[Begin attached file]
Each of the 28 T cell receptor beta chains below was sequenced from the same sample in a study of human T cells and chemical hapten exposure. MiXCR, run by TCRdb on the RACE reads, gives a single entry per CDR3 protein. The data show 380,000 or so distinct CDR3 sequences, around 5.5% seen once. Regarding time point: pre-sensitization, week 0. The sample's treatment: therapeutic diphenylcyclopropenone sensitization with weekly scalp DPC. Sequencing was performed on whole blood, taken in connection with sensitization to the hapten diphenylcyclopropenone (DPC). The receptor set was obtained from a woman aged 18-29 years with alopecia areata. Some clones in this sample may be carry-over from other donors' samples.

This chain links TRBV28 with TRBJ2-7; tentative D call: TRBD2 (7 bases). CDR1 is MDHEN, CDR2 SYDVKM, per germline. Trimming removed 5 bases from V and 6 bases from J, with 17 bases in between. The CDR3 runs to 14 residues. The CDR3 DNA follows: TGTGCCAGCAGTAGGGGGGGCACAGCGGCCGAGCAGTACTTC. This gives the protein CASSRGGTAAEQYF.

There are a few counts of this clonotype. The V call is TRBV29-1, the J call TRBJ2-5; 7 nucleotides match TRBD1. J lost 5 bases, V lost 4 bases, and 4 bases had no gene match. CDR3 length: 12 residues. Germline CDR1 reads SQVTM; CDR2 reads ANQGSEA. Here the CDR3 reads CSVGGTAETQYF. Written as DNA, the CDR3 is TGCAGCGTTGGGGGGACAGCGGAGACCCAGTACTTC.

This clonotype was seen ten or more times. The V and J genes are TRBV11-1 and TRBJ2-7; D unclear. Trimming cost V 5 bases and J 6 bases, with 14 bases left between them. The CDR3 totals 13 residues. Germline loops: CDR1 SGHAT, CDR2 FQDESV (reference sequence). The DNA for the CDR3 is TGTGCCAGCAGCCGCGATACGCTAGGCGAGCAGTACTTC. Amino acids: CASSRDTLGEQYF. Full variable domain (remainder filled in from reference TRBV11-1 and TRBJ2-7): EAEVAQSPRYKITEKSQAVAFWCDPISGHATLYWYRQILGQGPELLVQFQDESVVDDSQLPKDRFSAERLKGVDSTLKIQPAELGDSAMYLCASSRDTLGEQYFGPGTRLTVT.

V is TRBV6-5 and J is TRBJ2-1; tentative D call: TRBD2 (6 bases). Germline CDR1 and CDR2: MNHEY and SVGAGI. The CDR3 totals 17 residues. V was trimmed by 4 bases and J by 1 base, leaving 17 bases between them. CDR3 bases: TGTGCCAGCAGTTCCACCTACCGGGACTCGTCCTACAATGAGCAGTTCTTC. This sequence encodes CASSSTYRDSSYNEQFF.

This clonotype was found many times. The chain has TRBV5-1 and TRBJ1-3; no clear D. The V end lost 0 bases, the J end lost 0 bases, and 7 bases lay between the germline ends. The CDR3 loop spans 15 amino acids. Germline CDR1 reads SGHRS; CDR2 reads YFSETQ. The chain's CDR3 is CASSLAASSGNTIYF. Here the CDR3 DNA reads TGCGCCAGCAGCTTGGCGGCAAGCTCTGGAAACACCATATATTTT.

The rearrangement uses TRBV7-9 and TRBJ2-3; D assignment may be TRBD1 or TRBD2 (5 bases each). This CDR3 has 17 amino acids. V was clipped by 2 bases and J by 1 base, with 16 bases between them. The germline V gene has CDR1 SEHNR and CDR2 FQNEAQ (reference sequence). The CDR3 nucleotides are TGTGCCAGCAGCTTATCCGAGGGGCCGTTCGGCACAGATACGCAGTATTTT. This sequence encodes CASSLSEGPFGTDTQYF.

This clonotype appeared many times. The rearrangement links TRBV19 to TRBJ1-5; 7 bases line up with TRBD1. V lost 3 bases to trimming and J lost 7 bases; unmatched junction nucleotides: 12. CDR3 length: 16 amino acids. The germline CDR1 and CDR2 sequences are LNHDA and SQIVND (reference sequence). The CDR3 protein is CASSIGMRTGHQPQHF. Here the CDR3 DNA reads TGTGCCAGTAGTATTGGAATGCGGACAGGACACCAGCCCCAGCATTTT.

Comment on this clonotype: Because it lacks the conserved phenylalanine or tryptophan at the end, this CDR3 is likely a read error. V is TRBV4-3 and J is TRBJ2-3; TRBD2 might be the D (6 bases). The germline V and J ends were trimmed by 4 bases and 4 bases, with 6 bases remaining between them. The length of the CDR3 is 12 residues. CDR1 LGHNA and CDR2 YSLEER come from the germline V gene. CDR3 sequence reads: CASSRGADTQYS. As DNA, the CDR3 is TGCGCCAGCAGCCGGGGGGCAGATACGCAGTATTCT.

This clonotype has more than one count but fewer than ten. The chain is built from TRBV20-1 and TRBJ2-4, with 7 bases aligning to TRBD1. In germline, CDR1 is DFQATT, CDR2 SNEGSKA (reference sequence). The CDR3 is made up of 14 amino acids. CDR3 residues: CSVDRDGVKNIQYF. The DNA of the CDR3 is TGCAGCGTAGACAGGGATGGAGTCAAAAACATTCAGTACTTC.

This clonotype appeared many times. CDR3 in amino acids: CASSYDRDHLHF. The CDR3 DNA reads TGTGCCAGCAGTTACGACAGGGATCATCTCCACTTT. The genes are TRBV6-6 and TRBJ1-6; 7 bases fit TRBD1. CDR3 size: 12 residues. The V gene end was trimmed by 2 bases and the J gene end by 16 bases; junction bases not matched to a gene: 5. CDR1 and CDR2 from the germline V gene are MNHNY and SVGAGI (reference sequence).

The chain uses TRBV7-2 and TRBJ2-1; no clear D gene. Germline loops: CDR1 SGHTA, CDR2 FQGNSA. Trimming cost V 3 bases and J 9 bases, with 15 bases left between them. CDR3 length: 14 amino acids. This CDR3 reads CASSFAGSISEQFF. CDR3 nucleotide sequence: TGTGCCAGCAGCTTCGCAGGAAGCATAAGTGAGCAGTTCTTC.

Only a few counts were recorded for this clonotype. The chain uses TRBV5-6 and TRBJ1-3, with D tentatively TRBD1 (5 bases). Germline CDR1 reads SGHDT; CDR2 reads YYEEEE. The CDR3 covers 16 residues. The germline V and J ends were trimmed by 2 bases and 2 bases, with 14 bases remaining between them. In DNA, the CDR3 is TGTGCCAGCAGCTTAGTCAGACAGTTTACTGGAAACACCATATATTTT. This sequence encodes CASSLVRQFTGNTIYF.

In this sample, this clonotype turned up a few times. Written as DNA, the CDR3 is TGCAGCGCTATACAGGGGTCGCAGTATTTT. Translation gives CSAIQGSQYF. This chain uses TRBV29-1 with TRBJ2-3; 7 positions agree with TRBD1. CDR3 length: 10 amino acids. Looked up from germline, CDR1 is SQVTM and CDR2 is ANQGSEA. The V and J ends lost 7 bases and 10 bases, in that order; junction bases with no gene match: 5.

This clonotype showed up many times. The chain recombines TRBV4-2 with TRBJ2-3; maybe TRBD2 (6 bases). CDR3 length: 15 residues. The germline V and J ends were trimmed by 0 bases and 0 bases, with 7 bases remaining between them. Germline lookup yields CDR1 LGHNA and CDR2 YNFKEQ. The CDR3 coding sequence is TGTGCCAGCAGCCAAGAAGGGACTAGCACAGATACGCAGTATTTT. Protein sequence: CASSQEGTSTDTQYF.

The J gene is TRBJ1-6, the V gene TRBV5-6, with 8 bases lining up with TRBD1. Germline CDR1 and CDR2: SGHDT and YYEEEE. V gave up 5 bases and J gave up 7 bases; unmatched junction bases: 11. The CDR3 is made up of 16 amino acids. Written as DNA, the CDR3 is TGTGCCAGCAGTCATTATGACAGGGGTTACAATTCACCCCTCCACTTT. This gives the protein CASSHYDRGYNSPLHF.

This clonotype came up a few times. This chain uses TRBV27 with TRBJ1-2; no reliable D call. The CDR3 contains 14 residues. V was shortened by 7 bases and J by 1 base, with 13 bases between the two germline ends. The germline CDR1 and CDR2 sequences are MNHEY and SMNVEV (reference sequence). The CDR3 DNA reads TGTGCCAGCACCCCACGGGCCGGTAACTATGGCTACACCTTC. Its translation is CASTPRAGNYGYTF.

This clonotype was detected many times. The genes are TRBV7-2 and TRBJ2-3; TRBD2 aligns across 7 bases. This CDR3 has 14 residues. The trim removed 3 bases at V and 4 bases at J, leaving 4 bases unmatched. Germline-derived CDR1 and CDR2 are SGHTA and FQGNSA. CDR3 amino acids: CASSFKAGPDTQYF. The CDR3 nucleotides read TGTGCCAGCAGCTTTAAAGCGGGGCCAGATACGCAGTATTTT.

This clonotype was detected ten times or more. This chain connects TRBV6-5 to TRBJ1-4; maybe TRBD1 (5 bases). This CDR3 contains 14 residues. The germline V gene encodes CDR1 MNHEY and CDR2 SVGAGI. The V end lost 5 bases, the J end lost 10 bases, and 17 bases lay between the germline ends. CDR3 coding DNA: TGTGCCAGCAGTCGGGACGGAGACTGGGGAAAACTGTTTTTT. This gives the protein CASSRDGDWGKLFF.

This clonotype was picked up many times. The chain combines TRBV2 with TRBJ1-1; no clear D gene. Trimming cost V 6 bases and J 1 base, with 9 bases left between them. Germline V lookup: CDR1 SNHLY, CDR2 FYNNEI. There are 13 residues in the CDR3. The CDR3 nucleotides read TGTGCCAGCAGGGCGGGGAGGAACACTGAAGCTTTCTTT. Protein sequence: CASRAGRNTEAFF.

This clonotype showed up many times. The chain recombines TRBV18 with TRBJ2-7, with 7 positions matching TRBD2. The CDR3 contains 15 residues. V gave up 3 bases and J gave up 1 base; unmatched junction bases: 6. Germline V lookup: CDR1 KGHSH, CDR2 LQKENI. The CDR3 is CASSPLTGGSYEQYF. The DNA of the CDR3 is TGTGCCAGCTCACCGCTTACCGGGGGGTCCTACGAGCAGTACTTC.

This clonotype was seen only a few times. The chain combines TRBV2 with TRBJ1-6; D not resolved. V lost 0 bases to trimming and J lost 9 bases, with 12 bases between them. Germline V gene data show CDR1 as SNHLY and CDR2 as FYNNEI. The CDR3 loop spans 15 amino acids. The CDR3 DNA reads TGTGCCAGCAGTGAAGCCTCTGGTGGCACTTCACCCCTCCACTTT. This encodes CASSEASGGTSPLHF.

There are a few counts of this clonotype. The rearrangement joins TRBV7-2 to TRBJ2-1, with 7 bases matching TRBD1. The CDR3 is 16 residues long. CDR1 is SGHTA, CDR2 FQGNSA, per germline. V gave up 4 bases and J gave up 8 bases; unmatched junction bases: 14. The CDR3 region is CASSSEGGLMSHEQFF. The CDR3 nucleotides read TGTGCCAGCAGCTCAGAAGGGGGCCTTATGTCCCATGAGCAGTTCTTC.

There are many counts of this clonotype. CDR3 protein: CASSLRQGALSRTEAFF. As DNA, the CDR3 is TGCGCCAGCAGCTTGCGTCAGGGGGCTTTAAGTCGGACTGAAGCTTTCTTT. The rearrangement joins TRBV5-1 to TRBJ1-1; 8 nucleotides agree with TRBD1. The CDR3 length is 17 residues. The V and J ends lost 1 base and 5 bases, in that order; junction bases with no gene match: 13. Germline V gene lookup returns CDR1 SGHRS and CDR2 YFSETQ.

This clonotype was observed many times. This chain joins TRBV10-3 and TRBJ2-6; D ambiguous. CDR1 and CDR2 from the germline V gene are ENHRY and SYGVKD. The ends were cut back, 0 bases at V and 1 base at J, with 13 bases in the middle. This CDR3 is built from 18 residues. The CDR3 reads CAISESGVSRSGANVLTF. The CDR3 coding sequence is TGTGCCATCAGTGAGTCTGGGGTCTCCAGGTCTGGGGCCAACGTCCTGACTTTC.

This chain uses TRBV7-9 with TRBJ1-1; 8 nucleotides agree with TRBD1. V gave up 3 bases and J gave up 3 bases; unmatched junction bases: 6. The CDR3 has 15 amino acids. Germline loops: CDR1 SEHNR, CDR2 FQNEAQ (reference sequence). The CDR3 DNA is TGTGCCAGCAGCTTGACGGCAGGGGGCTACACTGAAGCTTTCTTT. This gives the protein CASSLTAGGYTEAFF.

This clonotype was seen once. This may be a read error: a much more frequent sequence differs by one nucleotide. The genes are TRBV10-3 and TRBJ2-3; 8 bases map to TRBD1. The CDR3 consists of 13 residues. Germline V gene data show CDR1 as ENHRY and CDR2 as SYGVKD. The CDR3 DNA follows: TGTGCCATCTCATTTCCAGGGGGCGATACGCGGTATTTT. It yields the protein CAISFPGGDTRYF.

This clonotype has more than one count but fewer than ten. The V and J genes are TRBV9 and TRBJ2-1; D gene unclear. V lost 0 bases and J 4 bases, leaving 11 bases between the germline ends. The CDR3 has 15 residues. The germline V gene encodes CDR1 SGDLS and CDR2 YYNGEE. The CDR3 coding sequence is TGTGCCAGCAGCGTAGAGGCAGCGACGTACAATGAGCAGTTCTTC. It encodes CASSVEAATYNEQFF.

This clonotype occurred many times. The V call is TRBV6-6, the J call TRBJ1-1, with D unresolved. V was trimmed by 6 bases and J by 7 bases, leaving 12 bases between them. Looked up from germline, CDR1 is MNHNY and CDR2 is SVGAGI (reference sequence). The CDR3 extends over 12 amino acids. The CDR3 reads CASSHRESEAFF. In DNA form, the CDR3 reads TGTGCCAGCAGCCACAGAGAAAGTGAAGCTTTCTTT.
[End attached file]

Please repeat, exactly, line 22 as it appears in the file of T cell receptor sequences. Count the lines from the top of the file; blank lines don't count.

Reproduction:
This clonotype was seen only a few times. The chain combines TRBV2 with TRBJ1-6; D not resolved. V lost 0 bases to trimming and J lost 9 bases, with 12 bases between them. Germline V gene data show CDR1 as SNHLY and CDR2 as FYNNEI. The CDR3 loop spans 15 amino acids. The CDR3 DNA reads TGTGCCAGCAGTGAAGCCTCTGGTGGCACTTCACCCCTCCACTTT. This encodes CASSEASGGTSPLHF.